Ok, so I probably need to explain the (relatively) recent twitter update by VisitPortugal.com involving an interview with me focusing on my take on Portuguese wines.
Below is the tweet in question, which takes you to the Facebook Notes page of We Love Portuguese Wines. [ Warning: The Portugal promotion connections get a lot more complicated from here, so if you’re already as confused reading this as I was typing it, you might just want to pour yourself a glass of tasty vino and stop reading now. ]
The most interesting aspect of this interview (for me) was that I didn’t know it was an interview. I therefore had no idea that it would be published; my answers were part of an on-going conversation with Vini Portugal regarding my participation in the upcoming 2010 Wines of Portugal International Conference in Oporto this December. For those of you who are counting, this brings the number of seemingly-related Portuguese-promoting on-line properties to (at least) four.
I don’t mind at all that the questions I answered for Vini Portugal were used by VisitPortugal.com on the Facebook property We Love Portuguese Wines to help promote the WoPIC. Or, I don’t think I’d mind if I could keep track of all of this.
I need a beer!…
Read the rest of this stuff »
I like wine (duh). I also favor, and am often drawn to, personalities that are high-energy, engaging or highly-knowledgeable about their fields of expertise.
No surprise, then, that I consider Mark Oldman one of the most dynamic – and one of the best – wine educators in the world, since he’s got it going on all three fronts.
Most folks out there will recognize Mark’s face as the lead judge from the PBS reality-tv series The Winemakers, or will recall his name as the guy who makes the wine picks for the 15+ million readers of Everyday with Rachael Ray magazine. But I recognize Mark as the guy who wrote the beginner’s wine book that I’ve recommended more than any other wine publication – Oldman’s Guide To Outsmarting Wine. My standard line about Mark’s first book for years has been, "this is the one to try first for anyone beginning to get ‘into’ wine; it’s the book I wish I’d had at my side when I was first starting out as a wine buff." In other words, I thought it was an instance classic.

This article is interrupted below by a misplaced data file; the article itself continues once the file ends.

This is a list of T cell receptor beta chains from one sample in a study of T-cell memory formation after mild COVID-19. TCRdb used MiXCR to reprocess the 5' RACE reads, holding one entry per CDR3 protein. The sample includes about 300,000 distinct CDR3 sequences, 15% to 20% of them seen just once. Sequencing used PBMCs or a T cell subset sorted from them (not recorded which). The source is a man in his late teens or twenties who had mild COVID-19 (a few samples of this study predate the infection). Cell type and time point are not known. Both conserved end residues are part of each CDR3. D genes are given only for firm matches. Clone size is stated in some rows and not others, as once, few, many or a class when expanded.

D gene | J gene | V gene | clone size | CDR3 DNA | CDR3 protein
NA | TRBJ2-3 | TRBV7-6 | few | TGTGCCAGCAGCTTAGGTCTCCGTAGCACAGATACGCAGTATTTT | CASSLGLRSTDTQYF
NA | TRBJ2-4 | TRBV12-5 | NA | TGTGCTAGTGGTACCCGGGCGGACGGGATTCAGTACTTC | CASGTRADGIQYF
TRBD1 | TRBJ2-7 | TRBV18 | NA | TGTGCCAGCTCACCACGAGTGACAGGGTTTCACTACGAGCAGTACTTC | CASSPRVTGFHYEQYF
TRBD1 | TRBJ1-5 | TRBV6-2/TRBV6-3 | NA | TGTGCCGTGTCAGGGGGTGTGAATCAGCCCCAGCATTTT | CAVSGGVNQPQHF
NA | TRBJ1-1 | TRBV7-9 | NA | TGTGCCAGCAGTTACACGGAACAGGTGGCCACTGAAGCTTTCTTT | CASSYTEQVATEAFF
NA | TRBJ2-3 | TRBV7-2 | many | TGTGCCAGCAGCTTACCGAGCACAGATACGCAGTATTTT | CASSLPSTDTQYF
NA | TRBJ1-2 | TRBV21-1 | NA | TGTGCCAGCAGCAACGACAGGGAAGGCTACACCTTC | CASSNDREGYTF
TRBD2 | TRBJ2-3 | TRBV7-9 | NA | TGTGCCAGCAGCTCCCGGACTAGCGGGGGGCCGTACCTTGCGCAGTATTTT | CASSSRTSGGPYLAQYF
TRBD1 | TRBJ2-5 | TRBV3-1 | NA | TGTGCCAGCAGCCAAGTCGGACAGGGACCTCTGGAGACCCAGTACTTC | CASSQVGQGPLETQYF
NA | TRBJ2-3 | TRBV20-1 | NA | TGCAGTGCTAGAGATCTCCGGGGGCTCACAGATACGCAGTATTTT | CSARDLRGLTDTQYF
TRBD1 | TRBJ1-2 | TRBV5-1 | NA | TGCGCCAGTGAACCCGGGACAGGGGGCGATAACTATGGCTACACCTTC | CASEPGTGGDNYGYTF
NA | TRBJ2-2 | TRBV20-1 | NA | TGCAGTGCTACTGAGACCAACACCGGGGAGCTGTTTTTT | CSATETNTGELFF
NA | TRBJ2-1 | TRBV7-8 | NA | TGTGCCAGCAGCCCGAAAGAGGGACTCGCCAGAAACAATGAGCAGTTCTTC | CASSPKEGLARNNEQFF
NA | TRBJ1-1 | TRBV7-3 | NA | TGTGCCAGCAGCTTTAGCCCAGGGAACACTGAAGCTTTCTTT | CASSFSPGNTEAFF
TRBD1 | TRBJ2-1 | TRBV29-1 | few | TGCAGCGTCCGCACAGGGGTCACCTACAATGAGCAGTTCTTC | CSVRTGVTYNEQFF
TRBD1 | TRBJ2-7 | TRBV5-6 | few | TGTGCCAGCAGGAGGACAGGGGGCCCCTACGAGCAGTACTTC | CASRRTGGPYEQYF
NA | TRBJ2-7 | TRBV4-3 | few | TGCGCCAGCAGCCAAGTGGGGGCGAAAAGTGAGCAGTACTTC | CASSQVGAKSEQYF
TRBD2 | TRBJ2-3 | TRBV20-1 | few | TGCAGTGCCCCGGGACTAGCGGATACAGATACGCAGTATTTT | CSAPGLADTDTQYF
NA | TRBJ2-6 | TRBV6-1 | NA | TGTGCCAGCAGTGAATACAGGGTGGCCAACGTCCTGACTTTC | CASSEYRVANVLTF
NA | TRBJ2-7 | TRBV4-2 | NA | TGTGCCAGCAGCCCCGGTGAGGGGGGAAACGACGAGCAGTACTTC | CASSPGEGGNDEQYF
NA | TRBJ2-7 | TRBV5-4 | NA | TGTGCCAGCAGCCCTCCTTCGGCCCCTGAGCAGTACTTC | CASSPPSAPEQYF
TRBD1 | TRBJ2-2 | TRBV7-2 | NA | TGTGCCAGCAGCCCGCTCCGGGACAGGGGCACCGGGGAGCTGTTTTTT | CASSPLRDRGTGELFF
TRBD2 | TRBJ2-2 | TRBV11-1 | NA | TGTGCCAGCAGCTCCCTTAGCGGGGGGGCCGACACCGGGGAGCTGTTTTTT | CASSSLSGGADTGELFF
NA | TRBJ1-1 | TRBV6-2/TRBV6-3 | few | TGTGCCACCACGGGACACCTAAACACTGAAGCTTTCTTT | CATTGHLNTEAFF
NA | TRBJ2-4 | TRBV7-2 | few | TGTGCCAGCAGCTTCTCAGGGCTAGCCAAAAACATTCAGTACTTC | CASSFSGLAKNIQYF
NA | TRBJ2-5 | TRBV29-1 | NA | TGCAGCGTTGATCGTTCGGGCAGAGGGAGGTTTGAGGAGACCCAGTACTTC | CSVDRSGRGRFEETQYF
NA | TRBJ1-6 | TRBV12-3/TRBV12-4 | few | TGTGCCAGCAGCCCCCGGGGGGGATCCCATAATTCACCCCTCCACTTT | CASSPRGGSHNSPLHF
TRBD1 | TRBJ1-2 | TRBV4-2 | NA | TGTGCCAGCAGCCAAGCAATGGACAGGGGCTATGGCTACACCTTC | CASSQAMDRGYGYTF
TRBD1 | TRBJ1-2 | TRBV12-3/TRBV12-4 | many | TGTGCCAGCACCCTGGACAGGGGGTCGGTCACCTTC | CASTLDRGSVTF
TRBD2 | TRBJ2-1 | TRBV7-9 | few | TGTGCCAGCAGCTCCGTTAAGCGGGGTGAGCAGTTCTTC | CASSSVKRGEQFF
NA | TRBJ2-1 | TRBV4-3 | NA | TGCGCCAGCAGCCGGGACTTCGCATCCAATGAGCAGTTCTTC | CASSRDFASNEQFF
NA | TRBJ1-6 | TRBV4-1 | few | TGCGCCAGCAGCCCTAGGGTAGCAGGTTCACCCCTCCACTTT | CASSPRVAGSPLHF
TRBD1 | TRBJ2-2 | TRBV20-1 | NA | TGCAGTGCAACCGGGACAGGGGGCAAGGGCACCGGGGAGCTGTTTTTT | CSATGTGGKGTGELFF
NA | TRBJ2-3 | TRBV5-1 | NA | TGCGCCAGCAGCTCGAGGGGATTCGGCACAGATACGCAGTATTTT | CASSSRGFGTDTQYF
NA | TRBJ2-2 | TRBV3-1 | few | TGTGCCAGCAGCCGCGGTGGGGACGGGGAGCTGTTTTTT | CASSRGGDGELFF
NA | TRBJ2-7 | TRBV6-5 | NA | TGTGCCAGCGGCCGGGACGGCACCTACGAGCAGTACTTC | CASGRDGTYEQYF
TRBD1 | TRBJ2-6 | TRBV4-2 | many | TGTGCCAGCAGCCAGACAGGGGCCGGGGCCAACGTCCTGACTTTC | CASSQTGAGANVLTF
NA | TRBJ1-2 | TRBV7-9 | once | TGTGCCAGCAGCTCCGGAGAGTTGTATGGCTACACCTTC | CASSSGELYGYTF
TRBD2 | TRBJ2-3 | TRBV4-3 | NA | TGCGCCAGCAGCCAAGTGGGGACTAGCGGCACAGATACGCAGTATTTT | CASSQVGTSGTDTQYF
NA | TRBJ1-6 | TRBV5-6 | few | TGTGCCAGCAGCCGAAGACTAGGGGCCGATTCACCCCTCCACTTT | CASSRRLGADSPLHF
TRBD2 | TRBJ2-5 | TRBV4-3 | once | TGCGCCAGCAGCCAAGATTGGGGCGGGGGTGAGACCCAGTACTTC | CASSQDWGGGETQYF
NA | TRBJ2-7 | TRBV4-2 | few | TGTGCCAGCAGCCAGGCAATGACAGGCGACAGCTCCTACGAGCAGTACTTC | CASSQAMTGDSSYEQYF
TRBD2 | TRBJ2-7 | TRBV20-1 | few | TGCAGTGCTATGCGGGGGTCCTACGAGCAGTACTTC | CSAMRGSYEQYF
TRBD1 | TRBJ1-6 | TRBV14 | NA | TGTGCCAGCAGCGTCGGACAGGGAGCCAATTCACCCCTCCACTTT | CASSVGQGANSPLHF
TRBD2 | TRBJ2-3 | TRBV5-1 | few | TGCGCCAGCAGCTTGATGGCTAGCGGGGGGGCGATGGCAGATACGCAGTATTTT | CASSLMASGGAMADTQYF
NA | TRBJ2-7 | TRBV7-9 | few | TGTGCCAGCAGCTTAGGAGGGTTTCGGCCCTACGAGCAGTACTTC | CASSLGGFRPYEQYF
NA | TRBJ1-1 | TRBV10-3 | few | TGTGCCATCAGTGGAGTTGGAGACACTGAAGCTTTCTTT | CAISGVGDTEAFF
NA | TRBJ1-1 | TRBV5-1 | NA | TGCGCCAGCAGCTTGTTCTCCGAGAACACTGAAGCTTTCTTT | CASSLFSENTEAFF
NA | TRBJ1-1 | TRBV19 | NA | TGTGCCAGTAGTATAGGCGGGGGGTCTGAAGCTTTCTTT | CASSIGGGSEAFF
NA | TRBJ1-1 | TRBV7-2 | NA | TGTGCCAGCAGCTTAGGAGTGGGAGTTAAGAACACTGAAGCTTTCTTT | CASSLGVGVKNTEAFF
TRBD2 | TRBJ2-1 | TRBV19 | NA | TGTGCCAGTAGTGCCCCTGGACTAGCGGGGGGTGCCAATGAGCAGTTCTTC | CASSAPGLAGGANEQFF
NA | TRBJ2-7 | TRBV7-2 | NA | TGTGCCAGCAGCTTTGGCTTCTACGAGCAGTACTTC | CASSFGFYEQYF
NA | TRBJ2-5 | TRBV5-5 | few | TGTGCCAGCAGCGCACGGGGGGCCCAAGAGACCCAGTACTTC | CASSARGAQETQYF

Outsmarting is still largely unmatched for its combination of verve, intelligence and accessibility – a lot like Mark himself, as you’ll quickly learn from our interview below. Mark has a new book on the shelves (I received a review copy) – Oldman’s Brave New World of Wine - and it’s geared towards the Intermediate stage of one’s vinous journey. In the pages of Brave New World of Wine, Mark offers up wine recommendations slightly off the beaten path, meant to expand your wine knowledge and delight without expending your bank account. For the most part, the new book is another stellar achievement for Mark, and more often than not I found myself nodding along with his recommendations and witty-but-wise takes on lesser-known varieties (turns out we’re both nuts for Nero d’Avola, ravenous for Rosé, and on a tear for Torrontés).